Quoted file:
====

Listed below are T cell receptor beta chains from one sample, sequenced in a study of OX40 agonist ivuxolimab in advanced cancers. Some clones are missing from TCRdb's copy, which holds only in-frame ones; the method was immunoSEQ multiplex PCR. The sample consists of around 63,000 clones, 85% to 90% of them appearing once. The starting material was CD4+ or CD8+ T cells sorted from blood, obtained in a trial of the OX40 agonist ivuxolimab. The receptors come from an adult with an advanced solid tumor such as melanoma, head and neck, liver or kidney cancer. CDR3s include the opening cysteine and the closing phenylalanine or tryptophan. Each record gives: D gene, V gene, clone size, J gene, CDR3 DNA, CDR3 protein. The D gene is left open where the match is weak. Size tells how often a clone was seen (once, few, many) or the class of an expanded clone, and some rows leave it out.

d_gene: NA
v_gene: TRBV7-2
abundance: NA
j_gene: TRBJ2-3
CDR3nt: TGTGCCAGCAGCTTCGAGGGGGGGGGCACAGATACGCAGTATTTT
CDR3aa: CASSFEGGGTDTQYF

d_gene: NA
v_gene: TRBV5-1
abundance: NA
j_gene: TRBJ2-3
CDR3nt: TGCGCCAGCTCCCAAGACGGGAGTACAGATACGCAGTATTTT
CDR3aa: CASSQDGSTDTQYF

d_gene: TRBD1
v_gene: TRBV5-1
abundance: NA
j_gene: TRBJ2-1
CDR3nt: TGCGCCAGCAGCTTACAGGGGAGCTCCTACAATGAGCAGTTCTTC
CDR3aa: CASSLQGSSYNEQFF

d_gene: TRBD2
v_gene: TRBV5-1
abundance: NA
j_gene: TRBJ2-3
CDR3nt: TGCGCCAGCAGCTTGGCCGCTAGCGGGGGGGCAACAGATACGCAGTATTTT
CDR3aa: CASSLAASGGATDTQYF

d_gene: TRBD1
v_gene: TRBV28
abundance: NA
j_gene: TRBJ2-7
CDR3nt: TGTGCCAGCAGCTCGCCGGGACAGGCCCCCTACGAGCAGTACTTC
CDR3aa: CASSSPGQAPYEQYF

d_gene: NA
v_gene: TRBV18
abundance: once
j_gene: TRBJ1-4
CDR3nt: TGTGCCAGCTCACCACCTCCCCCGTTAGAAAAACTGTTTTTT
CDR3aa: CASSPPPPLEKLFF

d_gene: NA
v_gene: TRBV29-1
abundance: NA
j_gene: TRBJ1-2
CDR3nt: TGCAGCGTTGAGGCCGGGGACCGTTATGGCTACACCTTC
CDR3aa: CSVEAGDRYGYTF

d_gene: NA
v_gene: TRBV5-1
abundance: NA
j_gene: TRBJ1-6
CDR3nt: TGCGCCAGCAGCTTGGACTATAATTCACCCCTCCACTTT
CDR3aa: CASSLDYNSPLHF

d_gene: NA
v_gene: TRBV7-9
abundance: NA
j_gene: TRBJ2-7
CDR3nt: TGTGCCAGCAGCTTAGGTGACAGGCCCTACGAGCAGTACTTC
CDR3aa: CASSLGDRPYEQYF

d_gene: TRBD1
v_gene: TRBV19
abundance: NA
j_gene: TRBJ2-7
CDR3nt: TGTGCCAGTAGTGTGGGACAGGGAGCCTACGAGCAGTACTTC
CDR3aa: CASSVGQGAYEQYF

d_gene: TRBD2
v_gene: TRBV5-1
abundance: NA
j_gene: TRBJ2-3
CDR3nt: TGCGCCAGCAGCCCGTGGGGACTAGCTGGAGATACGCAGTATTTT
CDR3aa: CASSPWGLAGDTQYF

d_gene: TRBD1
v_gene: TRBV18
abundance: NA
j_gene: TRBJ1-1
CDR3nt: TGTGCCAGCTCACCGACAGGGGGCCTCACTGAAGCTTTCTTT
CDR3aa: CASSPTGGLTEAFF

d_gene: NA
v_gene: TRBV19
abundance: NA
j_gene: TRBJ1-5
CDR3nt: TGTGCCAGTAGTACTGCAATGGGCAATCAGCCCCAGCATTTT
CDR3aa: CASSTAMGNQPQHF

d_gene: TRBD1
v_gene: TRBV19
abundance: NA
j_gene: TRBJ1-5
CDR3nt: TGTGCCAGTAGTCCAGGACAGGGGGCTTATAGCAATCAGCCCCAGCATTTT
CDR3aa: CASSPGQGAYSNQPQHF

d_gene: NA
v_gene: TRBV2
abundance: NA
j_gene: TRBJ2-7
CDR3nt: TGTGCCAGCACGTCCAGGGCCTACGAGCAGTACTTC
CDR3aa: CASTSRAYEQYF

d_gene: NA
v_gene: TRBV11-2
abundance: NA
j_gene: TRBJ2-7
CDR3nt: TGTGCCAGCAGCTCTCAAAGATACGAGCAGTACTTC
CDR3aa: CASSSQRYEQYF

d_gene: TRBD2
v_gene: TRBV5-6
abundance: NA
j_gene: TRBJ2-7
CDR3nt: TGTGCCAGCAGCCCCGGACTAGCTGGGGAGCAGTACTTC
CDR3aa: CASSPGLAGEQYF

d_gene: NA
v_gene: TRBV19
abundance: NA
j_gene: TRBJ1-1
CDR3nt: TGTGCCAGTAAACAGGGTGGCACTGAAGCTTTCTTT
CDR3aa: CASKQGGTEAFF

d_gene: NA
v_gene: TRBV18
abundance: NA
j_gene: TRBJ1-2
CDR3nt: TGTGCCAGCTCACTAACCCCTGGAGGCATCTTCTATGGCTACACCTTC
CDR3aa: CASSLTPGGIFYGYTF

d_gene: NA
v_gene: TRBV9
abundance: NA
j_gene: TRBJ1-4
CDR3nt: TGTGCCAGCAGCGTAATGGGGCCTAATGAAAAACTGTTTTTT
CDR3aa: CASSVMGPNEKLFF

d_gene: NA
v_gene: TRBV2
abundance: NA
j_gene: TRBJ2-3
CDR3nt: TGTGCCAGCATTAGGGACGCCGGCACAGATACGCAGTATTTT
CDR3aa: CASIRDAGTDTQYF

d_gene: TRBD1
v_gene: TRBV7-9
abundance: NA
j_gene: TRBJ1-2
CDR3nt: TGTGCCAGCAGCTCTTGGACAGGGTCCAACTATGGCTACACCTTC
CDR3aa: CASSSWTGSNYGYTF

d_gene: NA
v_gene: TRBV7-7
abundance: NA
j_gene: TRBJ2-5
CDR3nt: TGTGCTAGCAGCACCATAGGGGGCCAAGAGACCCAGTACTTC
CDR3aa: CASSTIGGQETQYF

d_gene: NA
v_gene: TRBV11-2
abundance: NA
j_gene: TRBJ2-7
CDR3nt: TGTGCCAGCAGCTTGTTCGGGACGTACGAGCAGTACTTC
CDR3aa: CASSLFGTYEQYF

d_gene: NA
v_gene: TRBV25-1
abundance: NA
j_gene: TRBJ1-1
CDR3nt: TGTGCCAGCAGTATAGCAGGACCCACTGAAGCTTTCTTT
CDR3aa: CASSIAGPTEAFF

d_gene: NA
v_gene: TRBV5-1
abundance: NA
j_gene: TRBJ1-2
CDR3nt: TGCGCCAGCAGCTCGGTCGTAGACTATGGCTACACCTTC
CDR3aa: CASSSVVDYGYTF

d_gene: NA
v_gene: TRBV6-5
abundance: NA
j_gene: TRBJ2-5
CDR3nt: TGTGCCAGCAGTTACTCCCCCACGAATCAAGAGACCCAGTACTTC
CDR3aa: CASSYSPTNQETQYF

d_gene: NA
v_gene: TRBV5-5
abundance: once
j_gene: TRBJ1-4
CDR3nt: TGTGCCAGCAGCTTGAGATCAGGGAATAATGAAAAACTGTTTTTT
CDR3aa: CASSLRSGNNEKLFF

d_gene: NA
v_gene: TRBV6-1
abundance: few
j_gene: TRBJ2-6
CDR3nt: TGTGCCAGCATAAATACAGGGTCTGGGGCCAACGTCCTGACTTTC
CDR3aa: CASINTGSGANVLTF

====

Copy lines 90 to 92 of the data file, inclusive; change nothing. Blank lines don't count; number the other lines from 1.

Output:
CDR3nt: TGTGCCAGCACGTCCAGGGCCTACGAGCAGTACTTC
CDR3aa: CASTSRAYEQYF

d_gene: NA